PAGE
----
Vickers Venture Partners, a Singapore-based venture capital firm, has led the $20-million Series A funding in Chooch AI, an autonomous artificial intelligence (AI) training platform for visual recognition, according to an announcement.
US-based Chooch AI said the funding round was also participated by 212, Streamlined Ventures, Alumni Ventures Group, Waterman Ventures, and several others. The startup will use the fresh funds to build out its engineering and data scientist teams and create a global sales force.
Vickers Venture is a return investor in Chooch AI, having led the startup’s $2.8 million seed funding in April 2019.
The San Francisco-based startup provides technology for real-time facial recognition and object recognition to media, advertising, banking, medical and security industries.
Unlike single-purpose computer vision systems, Chooch AI said it can rapidly ingest and process visual data from any spectrum, generating AI models in hours that can detect objects, actions, processes, coordinates, states, and more.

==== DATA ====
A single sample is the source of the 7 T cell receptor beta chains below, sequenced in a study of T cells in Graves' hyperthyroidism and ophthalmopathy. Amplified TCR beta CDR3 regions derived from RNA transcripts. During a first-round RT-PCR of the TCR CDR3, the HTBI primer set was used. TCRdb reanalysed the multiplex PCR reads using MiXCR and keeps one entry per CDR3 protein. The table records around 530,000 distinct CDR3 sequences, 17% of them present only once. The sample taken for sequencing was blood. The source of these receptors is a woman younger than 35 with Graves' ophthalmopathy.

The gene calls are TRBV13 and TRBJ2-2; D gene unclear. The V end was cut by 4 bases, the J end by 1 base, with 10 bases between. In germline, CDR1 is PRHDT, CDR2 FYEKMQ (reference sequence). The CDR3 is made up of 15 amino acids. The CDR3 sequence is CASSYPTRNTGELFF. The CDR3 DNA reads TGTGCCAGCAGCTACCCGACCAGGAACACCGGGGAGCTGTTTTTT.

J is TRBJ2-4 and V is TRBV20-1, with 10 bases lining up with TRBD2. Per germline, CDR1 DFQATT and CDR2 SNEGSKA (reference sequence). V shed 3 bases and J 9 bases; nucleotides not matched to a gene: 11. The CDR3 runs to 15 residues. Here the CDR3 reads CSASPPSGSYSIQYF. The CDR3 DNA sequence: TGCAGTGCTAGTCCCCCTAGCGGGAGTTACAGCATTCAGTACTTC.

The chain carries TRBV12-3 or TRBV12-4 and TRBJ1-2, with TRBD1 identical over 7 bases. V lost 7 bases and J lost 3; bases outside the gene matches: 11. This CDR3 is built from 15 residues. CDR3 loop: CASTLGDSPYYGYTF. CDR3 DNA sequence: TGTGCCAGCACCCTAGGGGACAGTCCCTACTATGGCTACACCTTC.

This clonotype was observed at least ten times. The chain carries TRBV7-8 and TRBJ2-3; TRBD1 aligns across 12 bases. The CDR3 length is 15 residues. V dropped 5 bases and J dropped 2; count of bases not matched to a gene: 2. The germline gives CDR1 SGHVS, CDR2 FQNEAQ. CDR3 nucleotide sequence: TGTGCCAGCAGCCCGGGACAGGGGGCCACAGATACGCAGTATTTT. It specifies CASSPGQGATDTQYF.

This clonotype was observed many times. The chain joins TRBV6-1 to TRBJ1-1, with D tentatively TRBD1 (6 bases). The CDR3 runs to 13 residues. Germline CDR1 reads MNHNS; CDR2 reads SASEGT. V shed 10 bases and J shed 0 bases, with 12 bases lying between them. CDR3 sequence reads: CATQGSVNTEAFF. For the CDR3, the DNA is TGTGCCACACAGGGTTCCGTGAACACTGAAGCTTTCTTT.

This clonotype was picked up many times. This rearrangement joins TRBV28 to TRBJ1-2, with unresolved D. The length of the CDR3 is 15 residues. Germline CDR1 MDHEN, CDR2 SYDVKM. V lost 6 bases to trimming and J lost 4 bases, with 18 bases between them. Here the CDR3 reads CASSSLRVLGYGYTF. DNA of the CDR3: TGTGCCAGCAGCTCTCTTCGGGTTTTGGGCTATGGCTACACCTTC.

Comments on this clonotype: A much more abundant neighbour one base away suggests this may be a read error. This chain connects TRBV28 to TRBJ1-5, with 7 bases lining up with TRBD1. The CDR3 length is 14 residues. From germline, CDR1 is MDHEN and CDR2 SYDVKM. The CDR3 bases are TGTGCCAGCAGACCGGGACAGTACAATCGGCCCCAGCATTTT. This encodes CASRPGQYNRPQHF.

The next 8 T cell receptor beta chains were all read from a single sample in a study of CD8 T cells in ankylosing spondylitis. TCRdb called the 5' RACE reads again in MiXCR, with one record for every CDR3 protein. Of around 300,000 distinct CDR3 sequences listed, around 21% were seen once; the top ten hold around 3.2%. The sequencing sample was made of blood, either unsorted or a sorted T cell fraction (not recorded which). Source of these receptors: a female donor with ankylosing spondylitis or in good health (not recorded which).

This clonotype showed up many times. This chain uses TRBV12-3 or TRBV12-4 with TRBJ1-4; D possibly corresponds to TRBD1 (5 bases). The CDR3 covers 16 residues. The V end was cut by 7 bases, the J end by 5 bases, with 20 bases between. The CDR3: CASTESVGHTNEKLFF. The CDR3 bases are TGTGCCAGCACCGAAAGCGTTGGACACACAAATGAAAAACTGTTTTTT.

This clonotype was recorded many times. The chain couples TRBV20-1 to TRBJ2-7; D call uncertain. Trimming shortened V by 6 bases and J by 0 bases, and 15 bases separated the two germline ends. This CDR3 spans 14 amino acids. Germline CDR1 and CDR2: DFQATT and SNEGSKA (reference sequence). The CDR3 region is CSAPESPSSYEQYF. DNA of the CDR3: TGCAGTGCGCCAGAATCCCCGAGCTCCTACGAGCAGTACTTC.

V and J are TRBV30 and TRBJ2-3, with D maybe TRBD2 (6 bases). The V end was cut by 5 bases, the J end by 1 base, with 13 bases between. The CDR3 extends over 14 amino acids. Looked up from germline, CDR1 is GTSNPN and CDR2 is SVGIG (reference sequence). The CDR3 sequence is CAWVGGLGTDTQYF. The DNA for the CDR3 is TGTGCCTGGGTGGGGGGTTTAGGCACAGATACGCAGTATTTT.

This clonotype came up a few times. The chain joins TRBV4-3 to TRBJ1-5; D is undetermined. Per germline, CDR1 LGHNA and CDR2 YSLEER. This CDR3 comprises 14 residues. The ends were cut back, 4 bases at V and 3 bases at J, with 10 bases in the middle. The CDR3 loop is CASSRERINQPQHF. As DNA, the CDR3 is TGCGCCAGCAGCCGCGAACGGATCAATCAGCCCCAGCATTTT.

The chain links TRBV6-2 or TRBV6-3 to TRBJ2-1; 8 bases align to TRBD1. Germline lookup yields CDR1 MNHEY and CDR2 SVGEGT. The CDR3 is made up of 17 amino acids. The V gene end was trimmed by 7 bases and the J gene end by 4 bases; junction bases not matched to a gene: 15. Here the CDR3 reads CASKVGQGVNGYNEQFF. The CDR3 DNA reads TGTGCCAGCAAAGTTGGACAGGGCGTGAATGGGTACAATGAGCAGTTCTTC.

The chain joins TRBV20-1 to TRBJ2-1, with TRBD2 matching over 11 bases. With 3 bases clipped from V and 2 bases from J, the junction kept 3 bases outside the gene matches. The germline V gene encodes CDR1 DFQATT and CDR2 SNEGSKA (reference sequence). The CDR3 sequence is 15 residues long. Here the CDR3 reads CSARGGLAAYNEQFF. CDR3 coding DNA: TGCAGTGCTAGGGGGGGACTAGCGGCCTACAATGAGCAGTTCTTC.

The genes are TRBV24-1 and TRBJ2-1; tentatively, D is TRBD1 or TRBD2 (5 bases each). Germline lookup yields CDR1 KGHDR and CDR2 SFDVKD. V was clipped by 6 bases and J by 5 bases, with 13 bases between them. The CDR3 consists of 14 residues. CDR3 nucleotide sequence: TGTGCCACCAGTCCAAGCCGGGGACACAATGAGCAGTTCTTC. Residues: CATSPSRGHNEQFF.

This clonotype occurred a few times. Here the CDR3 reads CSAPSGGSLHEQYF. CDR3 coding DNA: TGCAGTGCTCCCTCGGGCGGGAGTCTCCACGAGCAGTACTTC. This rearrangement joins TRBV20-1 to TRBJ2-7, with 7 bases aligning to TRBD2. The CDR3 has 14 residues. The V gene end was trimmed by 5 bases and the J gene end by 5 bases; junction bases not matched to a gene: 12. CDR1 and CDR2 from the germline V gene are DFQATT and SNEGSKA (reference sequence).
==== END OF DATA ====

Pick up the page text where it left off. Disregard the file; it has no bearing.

One of its clients is SIPA USA, a photo agency from the US. SIPA uses Chooch to tag photos in real time on the Oscar red carpet, sporting events, and fashion runways. The technology goes beyond recognising faces in real time – it is also able to pick up fashion details that potentially add value to these images.
“AI startups and established players in artificial intelligence often focus on vertical applications. Chooch has a bigger vision, a horizontal AI platform that provides flexible solutions for the common demands of many companies, regardless of industry,” said Vickers Venture Partners founder and chairman Finian Tan.
In March, the Singapore-based venture capital firm raised $200 million for its $500 million sixth fund to invest in deep tech startups in Asia and globally.
The vehicle is one of Southeast Asia’s largest VC funds to date and is backed by Korea Venture Investment Corporation, pension funds from Switzerland, Germany and the US, and global family offices.
The venture firm has given itself 13 months to raise the remaining $300 million but acknowledged it is difficult to tell whether it can still do so within the timeframe as VC funds around the world are experiencing the chills of a fundraising winter made more severe by the COVID-19 pandemic.